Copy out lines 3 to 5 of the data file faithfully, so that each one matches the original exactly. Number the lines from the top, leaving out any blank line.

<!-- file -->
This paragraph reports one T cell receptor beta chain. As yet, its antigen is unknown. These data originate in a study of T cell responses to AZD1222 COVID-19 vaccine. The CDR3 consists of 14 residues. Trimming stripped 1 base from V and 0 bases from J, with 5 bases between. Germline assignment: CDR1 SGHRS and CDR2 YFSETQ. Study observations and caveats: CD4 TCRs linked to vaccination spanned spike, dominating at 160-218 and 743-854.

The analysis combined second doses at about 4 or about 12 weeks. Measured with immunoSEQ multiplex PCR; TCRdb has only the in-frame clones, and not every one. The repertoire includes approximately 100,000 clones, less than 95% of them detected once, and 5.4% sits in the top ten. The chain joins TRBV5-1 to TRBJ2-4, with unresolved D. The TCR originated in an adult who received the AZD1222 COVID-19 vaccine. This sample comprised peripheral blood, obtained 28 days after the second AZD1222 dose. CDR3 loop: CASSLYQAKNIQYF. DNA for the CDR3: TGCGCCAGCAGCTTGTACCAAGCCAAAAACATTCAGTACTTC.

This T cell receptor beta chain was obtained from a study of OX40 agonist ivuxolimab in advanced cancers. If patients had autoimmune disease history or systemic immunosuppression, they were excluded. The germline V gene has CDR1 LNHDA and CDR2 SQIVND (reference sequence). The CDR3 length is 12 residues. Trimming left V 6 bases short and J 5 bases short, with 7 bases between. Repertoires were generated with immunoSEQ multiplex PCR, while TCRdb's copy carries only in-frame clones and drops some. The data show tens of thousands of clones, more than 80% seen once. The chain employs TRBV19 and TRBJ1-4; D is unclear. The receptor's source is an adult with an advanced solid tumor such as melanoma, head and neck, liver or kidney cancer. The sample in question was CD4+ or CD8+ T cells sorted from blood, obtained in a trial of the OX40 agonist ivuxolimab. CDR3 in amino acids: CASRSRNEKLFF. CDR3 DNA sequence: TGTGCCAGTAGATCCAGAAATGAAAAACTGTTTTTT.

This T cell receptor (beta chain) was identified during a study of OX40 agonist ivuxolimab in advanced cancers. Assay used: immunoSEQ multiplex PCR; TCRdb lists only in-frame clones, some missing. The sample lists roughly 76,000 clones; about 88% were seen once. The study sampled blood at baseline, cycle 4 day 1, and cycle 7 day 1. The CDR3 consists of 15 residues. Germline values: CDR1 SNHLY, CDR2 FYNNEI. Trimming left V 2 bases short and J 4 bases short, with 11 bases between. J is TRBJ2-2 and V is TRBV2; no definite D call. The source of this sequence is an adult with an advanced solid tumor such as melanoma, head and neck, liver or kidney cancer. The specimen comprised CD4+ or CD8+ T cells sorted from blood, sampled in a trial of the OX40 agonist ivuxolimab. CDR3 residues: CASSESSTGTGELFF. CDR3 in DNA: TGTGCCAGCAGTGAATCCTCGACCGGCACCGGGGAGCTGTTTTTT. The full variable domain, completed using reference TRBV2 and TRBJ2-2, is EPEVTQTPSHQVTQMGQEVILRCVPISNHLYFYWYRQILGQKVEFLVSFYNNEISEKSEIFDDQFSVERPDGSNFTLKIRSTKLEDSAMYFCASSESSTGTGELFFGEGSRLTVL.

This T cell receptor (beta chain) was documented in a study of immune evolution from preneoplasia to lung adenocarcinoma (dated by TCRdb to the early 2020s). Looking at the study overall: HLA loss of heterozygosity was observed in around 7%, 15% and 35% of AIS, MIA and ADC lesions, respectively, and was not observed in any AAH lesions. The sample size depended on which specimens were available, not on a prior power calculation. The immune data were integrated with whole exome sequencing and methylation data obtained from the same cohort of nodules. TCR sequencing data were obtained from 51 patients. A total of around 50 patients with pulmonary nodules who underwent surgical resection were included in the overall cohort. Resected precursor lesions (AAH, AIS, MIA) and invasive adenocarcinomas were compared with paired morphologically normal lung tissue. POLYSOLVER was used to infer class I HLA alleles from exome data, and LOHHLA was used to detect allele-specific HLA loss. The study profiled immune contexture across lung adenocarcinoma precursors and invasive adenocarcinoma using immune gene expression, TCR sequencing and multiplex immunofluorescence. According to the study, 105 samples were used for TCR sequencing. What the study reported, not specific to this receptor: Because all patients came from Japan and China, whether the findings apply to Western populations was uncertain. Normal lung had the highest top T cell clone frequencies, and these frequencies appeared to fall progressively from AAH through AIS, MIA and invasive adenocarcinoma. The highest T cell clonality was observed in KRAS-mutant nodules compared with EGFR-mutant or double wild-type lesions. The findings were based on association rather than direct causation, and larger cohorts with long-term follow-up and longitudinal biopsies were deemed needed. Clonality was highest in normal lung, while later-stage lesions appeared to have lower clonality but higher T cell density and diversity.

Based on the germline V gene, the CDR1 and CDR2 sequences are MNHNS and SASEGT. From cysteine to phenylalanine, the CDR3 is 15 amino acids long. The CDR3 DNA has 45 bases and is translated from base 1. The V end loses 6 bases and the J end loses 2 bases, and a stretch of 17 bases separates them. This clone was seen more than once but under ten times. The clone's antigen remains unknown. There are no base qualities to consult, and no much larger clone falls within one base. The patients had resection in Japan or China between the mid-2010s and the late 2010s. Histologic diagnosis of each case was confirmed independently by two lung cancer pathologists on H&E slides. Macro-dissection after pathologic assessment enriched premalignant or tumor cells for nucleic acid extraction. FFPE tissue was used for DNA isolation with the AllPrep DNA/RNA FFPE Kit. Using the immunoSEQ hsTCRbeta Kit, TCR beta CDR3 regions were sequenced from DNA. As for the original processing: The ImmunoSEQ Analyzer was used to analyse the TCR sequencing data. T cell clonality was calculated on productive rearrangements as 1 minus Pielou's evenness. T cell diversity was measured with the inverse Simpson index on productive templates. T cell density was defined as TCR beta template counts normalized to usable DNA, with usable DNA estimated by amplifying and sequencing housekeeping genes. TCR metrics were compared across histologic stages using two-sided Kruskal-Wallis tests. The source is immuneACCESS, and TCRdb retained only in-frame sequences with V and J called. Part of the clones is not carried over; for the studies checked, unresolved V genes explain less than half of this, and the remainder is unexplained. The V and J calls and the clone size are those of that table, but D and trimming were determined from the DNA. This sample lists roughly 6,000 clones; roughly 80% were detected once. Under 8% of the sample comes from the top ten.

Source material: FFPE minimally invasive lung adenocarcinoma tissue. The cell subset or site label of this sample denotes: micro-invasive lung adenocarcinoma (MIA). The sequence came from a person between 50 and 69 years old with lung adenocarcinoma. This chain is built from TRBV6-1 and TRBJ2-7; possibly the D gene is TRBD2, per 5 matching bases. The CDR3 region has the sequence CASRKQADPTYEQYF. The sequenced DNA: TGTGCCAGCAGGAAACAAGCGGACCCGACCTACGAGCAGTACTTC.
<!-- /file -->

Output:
This T cell receptor beta chain was obtained from a study of OX40 agonist ivuxolimab in advanced cancers. If patients had autoimmune disease history or systemic immunosuppression, they were excluded. The germline V gene has CDR1 LNHDA and CDR2 SQIVND (reference sequence). The CDR3 length is 12 residues. Trimming left V 6 bases short and J 5 bases short, with 7 bases between. Repertoires were generated with immunoSEQ multiplex PCR, while TCRdb's copy carries only in-frame clones and drops some. The data show tens of thousands of clones, more than 80% seen once. The chain employs TRBV19 and TRBJ1-4; D is unclear. The receptor's source is an adult with an advanced solid tumor such as melanoma, head and neck, liver or kidney cancer. The sample in question was CD4+ or CD8+ T cells sorted from blood, obtained in a trial of the OX40 agonist ivuxolimab. CDR3 in amino acids: CASRSRNEKLFF. CDR3 DNA sequence: TGTGCCAGTAGATCCAGAAATGAAAAACTGTTTTTT.

This T cell receptor (beta chain) was identified during a study of OX40 agonist ivuxolimab in advanced cancers. Assay used: immunoSEQ multiplex PCR; TCRdb lists only in-frame clones, some missing. The sample lists roughly 76,000 clones; about 88% were seen once. The study sampled blood at baseline, cycle 4 day 1, and cycle 7 day 1. The CDR3 consists of 15 residues. Germline values: CDR1 SNHLY, CDR2 FYNNEI. Trimming left V 2 bases short and J 4 bases short, with 11 bases between. J is TRBJ2-2 and V is TRBV2; no definite D call. The source of this sequence is an adult with an advanced solid tumor such as melanoma, head and neck, liver or kidney cancer. The specimen comprised CD4+ or CD8+ T cells sorted from blood, sampled in a trial of the OX40 agonist ivuxolimab. CDR3 residues: CASSESSTGTGELFF. CDR3 in DNA: TGTGCCAGCAGTGAATCCTCGACCGGCACCGGGGAGCTGTTTTTT. The full variable domain, completed using reference TRBV2 and TRBJ2-2, is EPEVTQTPSHQVTQMGQEVILRCVPISNHLYFYWYRQILGQKVEFLVSFYNNEISEKSEIFDDQFSVERPDGSNFTLKIRSTKLEDSAMYFCASSESSTGTGELFFGEGSRLTVL.

This T cell receptor (beta chain) was documented in a study of immune evolution from preneoplasia to lung adenocarcinoma (dated by TCRdb to the early 2020s). Looking at the study overall: HLA loss of heterozygosity was observed in around 7%, 15% and 35% of AIS, MIA and ADC lesions, respectively, and was not observed in any AAH lesions. The sample size depended on which specimens were available, not on a prior power calculation. The immune data were integrated with whole exome sequencing and methylation data obtained from the same cohort of nodules. TCR sequencing data were obtained from 51 patients. A total of around 50 patients with pulmonary nodules who underwent surgical resection were included in the overall cohort. Resected precursor lesions (AAH, AIS, MIA) and invasive adenocarcinomas were compared with paired morphologically normal lung tissue. POLYSOLVER was used to infer class I HLA alleles from exome data, and LOHHLA was used to detect allele-specific HLA loss. The study profiled immune contexture across lung adenocarcinoma precursors and invasive adenocarcinoma using immune gene expression, TCR sequencing and multiplex immunofluorescence. According to the study, 105 samples were used for TCR sequencing. What the study reported, not specific to this receptor: Because all patients came from Japan and China, whether the findings apply to Western populations was uncertain. Normal lung had the highest top T cell clone frequencies, and these frequencies appeared to fall progressively from AAH through AIS, MIA and invasive adenocarcinoma. The highest T cell clonality was observed in KRAS-mutant nodules compared with EGFR-mutant or double wild-type lesions. The findings were based on association rather than direct causation, and larger cohorts with long-term follow-up and longitudinal biopsies were deemed needed. Clonality was highest in normal lung, while later-stage lesions appeared to have lower clonality but higher T cell density and diversity.